First-time parents worry about a lot of stuff and that’s totally understandable. It can just be funny to other parents who have already been through it and know there’s probably nothing to worry about. This poor mom who wrote into Emily Gould of Slate about her four-year-old son got a little worse than mocked. People seem to actually be kind of mad at her for her question!
“Am I raising a mansplainer?” she asked. She goes on to describe her son as having always been “very voluble and also willful.”
She says he has developed the habit of interrupting her and his father by saying, “Actually! Actually …” which is definitely the calling card of the mansplainer. But can a four-year-old really be called a man? The way she continues to describe the issue is also a bit strange:
It occurs when we are explaining things to him, and of course he is always really wrong, because he is 4 and these are often topics that we have a Ph.D. in. It also occurs nearly every time my spouse is telling him a story, because he thinks the story should go a different way. We are trying to work on the interruptions, and I’ve tried telling him to ask questions about his understanding instead of saying “actually,” but he still does it.
She goes on to say her husband isn’t worried and thinks he will grow out of it, but this is their only kid and she is worried he will become “permanently insufferable.” She adds that he has trouble with impulsivity, emotional control and paying attention, which again sounds like most kids that age. But he hasn’t been diagnosed with any health issues. She ends by asking what to do.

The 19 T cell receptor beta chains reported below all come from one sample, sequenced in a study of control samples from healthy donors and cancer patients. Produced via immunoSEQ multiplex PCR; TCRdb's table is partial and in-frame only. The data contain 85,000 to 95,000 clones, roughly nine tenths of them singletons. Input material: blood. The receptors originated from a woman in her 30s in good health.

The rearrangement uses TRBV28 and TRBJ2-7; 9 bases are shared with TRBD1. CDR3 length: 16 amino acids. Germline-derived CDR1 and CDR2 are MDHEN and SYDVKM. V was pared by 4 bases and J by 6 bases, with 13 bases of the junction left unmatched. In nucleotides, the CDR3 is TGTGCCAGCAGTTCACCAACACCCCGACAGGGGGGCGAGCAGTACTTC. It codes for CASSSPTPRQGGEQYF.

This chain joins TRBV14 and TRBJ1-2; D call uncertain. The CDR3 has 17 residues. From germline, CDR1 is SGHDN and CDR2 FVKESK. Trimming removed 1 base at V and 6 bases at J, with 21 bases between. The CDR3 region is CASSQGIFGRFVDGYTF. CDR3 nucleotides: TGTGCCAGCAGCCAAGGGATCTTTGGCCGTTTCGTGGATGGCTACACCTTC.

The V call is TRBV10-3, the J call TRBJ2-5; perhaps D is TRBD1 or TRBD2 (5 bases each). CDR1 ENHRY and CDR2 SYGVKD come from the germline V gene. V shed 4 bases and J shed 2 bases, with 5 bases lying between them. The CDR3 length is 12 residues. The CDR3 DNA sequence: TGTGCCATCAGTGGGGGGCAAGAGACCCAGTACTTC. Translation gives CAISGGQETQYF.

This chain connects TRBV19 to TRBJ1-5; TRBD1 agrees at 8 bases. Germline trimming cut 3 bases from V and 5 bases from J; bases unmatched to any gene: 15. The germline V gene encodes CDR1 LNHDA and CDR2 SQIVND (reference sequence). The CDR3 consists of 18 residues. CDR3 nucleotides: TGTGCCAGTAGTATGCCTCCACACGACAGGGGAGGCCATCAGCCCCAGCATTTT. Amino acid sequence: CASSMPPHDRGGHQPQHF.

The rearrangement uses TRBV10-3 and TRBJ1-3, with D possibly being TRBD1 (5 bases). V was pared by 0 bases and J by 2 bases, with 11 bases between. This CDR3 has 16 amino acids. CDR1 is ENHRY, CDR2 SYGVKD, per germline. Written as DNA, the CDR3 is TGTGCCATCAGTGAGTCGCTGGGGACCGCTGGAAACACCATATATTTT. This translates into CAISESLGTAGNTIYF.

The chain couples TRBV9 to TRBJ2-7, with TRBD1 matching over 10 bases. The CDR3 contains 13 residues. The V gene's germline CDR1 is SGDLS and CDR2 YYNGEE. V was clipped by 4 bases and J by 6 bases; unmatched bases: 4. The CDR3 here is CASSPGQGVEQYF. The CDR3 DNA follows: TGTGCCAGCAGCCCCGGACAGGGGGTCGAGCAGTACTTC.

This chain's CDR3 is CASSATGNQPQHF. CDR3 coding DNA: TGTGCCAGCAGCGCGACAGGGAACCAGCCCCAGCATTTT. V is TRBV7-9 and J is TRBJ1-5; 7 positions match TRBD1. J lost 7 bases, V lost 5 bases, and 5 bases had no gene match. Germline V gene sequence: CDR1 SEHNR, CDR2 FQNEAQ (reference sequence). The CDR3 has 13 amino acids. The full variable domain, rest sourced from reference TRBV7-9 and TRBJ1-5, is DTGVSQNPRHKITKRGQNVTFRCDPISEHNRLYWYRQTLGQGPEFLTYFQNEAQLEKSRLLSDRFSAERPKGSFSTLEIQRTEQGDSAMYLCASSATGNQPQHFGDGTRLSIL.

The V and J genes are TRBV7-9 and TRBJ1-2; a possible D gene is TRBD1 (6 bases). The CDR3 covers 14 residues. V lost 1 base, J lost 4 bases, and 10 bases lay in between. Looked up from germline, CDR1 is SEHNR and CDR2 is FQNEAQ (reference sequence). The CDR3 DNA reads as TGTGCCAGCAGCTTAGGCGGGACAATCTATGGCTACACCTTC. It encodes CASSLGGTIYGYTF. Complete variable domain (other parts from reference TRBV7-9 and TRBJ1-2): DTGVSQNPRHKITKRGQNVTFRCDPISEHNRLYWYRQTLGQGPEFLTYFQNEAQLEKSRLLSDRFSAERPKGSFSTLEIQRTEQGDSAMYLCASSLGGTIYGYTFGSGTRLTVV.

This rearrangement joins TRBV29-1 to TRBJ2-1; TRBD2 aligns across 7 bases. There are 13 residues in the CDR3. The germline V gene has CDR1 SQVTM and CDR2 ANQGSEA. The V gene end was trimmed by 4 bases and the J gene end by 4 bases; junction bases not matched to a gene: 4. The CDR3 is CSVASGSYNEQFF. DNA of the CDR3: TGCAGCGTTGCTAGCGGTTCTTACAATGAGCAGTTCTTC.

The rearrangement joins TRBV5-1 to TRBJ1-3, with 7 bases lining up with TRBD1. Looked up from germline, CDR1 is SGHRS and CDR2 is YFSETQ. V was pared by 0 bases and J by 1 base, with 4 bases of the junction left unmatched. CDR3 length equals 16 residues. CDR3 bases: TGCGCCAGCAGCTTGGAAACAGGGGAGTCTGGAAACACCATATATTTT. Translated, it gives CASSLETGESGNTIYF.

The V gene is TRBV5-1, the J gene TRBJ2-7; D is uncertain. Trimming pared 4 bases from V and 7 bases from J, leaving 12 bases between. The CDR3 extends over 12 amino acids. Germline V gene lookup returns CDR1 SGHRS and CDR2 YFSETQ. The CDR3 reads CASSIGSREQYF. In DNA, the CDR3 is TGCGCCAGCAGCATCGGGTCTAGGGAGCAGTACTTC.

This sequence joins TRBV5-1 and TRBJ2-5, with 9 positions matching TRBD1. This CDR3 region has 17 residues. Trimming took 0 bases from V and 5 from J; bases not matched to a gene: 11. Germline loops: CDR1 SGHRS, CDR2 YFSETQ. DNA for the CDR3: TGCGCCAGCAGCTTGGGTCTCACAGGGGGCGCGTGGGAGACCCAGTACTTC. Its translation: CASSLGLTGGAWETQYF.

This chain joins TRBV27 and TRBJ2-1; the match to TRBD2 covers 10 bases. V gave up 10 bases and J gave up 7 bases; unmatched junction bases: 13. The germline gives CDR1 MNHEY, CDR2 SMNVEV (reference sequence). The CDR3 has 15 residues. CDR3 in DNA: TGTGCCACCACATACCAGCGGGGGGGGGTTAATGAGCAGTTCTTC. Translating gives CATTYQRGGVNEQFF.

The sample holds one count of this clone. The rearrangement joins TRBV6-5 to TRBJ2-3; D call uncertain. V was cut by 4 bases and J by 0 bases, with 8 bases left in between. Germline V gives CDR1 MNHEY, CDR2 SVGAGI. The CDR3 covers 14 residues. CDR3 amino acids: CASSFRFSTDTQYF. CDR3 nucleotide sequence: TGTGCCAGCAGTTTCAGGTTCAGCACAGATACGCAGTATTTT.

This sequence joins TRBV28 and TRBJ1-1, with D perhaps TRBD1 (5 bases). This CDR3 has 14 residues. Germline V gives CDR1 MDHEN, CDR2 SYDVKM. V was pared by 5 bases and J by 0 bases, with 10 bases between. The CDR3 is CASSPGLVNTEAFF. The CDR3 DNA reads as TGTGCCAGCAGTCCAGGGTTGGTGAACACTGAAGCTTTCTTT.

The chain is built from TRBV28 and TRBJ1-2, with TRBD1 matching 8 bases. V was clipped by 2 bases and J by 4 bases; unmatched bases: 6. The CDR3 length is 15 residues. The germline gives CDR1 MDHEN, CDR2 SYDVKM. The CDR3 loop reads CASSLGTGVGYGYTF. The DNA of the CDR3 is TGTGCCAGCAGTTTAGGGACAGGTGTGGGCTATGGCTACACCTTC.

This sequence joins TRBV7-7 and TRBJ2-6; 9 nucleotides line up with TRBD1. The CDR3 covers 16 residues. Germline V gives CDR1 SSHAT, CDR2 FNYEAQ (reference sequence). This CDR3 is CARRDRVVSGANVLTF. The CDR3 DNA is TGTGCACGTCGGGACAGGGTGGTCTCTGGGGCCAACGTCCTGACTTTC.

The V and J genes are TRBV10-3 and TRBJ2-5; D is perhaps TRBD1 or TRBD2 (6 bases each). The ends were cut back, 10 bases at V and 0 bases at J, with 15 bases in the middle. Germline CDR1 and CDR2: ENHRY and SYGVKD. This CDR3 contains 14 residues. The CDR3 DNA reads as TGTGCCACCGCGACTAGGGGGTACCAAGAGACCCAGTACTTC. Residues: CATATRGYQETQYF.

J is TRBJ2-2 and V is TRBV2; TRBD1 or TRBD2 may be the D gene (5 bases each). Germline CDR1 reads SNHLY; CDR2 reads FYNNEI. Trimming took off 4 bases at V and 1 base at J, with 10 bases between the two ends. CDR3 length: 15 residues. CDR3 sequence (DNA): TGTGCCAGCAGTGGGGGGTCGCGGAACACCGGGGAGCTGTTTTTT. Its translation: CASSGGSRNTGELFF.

Gould is very nice to this woman, who is clearly aggravated by an annoying kid. While every kid is different, Gould writes that the mom finds it reassuring to know her own kid went through a similar phase and grew out of it.
Was it because we made it clear to him how much his “actually”-ing annoyed us, or did he just get over the thrill of ad-libbing longwinded, patently wrong explanations? We’ll never know. The only thing that’s certain is that you don’t have to worry (yet!) about raising a ’splainer. Maybe you can reframe some of these interactions as opportunities to give your son a receptive audience for his cockamamie theories, at least some of the time.
She suggests the mom try to reframe some of these obnoxious interruptions as “practicing his storytelling.” And that it’s okay to still be annoyed sometimes and ask him to stop.
This seems like a fair answer, though I am really curious what these parents have PhDs in that they keep talking to their toddler about. Other people were far less sympathetic in the comments on Facebook:
Okay, we get it, all kids can be annoying as hell. Just like mansplainers.
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